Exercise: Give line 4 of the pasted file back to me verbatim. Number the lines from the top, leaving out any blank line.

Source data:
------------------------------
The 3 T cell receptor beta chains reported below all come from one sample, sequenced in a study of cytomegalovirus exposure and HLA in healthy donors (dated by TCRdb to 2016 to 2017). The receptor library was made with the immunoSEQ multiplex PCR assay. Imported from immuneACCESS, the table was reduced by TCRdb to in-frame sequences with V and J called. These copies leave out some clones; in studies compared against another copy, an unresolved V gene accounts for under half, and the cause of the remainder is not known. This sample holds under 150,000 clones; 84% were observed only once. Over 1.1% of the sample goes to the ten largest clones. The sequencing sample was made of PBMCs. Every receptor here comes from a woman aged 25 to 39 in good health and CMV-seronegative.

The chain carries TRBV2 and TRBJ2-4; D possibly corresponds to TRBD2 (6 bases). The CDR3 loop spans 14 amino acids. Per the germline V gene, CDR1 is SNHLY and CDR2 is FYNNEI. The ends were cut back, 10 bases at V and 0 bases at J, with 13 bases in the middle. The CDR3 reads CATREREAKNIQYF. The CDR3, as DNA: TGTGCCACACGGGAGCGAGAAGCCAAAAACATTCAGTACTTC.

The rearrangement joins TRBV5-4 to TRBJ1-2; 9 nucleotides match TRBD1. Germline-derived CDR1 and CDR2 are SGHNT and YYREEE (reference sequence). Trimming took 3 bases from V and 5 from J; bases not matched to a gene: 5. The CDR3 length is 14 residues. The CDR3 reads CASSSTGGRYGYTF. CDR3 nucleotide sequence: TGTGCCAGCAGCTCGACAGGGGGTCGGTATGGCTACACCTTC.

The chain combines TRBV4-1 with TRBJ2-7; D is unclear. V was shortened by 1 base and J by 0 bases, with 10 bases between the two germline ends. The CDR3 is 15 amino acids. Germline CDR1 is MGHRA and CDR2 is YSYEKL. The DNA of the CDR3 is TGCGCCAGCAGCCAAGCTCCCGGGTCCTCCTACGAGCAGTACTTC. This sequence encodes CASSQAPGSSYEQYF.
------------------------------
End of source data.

The chain combines TRBV4-1 with TRBJ2-7; D is unclear. V was shortened by 1 base and J by 0 bases, with 10 bases between the two germline ends. The CDR3 is 15 amino acids. Germline CDR1 is MGHRA and CDR2 is YSYEKL. The DNA of the CDR3 is TGCGCCAGCAGCCAAGCTCCCGGGTCCTCCTACGAGCAGTACTTC. This sequence encodes CASSQAPGSSYEQYF.